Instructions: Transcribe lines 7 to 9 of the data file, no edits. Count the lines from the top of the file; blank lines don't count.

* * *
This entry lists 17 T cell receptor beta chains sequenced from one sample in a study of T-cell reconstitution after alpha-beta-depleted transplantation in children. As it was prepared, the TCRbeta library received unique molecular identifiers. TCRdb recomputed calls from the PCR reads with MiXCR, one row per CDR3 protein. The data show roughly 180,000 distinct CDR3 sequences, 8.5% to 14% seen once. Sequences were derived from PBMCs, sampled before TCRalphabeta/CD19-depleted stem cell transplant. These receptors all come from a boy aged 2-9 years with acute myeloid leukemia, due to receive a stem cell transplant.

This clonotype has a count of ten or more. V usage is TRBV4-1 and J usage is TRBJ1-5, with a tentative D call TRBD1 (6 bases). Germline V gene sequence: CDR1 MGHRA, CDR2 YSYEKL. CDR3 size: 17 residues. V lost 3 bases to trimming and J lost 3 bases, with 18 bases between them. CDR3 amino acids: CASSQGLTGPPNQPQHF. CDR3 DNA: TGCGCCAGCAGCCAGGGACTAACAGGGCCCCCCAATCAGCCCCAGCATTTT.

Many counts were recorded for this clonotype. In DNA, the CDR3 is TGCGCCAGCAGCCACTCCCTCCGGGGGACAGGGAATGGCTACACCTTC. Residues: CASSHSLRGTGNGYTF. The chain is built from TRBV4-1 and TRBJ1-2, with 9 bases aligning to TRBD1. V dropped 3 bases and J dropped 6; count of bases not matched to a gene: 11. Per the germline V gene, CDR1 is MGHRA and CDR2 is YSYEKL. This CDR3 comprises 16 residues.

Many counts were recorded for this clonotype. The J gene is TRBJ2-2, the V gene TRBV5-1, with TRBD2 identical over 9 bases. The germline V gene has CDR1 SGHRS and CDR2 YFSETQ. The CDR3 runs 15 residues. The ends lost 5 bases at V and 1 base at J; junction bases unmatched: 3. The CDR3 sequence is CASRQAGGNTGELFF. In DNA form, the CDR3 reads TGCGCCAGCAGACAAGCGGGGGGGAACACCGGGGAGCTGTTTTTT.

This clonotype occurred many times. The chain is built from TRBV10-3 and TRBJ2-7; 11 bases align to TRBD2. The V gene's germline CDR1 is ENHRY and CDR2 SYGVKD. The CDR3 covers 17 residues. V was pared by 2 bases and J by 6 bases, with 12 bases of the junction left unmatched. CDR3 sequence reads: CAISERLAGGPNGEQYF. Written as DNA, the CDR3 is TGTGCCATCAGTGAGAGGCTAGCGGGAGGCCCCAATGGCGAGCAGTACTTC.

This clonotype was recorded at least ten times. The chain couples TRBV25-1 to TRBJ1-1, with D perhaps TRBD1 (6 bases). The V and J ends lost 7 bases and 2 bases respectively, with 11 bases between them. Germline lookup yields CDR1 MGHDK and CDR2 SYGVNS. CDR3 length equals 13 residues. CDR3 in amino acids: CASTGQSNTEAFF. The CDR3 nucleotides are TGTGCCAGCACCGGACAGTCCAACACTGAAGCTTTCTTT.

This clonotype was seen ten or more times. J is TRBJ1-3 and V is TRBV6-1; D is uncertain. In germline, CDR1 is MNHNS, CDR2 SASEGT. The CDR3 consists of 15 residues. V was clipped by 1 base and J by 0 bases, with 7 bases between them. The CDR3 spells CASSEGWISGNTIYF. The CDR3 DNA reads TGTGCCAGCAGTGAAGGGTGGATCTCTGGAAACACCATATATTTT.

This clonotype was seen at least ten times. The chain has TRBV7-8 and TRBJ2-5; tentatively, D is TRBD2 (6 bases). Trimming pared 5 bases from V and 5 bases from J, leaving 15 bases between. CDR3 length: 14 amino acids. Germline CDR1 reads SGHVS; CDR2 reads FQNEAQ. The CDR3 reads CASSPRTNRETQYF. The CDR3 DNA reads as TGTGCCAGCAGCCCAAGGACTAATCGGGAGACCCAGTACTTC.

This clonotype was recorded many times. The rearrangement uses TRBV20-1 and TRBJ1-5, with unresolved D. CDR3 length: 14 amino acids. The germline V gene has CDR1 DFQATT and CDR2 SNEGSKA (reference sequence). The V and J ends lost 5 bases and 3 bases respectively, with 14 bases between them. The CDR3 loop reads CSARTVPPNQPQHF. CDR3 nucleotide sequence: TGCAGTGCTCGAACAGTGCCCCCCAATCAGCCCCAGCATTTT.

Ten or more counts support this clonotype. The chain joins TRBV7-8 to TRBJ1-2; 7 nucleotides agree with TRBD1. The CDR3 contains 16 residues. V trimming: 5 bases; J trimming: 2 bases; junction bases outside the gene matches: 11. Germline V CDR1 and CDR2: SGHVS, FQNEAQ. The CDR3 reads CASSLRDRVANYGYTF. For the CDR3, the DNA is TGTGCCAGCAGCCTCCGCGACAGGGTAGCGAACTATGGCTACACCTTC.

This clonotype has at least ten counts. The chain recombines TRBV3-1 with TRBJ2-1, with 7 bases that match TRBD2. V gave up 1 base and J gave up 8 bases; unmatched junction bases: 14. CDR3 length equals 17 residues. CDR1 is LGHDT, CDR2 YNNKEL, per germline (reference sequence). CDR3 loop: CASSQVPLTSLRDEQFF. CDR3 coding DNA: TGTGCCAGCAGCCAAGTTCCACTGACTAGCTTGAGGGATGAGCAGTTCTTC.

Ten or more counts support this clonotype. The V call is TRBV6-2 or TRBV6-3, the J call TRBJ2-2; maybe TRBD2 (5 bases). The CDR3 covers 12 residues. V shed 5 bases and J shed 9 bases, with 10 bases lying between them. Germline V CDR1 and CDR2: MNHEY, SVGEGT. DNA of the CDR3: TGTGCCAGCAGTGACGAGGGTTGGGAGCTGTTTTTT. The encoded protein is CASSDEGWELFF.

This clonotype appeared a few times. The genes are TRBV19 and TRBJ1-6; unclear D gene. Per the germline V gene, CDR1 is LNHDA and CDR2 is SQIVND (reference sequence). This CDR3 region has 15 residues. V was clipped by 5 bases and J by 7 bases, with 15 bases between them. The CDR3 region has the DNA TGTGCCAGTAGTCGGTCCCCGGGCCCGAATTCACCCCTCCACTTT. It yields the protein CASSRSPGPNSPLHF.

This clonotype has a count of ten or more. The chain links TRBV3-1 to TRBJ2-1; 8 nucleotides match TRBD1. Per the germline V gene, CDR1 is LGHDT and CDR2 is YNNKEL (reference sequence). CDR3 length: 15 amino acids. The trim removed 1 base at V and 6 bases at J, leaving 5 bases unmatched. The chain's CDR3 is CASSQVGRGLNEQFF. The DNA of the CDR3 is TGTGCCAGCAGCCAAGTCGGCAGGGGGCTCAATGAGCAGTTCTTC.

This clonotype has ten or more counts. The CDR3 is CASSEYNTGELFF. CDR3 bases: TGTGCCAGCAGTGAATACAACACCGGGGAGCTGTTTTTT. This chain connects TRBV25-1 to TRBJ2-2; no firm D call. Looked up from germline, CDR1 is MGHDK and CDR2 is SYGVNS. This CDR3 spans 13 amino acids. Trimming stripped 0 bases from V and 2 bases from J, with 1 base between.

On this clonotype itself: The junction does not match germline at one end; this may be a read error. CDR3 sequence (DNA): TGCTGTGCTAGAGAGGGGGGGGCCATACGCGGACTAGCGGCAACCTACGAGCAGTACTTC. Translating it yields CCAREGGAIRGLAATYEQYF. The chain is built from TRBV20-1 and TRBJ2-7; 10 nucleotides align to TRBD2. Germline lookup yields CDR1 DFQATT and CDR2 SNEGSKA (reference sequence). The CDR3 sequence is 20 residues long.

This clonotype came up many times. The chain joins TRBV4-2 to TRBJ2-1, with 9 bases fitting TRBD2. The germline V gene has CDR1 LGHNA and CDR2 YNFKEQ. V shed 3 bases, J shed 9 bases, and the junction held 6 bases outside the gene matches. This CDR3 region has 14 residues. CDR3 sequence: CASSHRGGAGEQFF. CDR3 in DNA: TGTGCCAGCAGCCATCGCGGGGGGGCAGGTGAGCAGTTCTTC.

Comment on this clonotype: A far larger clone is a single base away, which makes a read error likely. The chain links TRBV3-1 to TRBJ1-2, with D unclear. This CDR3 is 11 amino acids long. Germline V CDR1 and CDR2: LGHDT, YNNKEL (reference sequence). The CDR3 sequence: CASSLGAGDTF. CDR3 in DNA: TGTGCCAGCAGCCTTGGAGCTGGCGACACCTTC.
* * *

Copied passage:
This clonotype was seen ten or more times. J is TRBJ1-3 and V is TRBV6-1; D is uncertain. In germline, CDR1 is MNHNS, CDR2 SASEGT. The CDR3 consists of 15 residues. V was clipped by 1 base and J by 0 bases, with 7 bases between them. The CDR3 spells CASSEGWISGNTIYF. The CDR3 DNA reads TGTGCCAGCAGTGAAGGGTGGATCTCTGGAAACACCATATATTTT.

This clonotype was seen at least ten times. The chain has TRBV7-8 and TRBJ2-5; tentatively, D is TRBD2 (6 bases). Trimming pared 5 bases from V and 5 bases from J, leaving 15 bases between. CDR3 length: 14 amino acids. Germline CDR1 reads SGHVS; CDR2 reads FQNEAQ. The CDR3 reads CASSPRTNRETQYF. The CDR3 DNA reads as TGTGCCAGCAGCCCAAGGACTAATCGGGAGACCCAGTACTTC.

This clonotype was recorded many times. The rearrangement uses TRBV20-1 and TRBJ1-5, with unresolved D. CDR3 length: 14 amino acids. The germline V gene has CDR1 DFQATT and CDR2 SNEGSKA (reference sequence). The V and J ends lost 5 bases and 3 bases respectively, with 14 bases between them. The CDR3 loop reads CSARTVPPNQPQHF. CDR3 nucleotide sequence: TGCAGTGCTCGAACAGTGCCCCCCAATCAGCCCCAGCATTTT.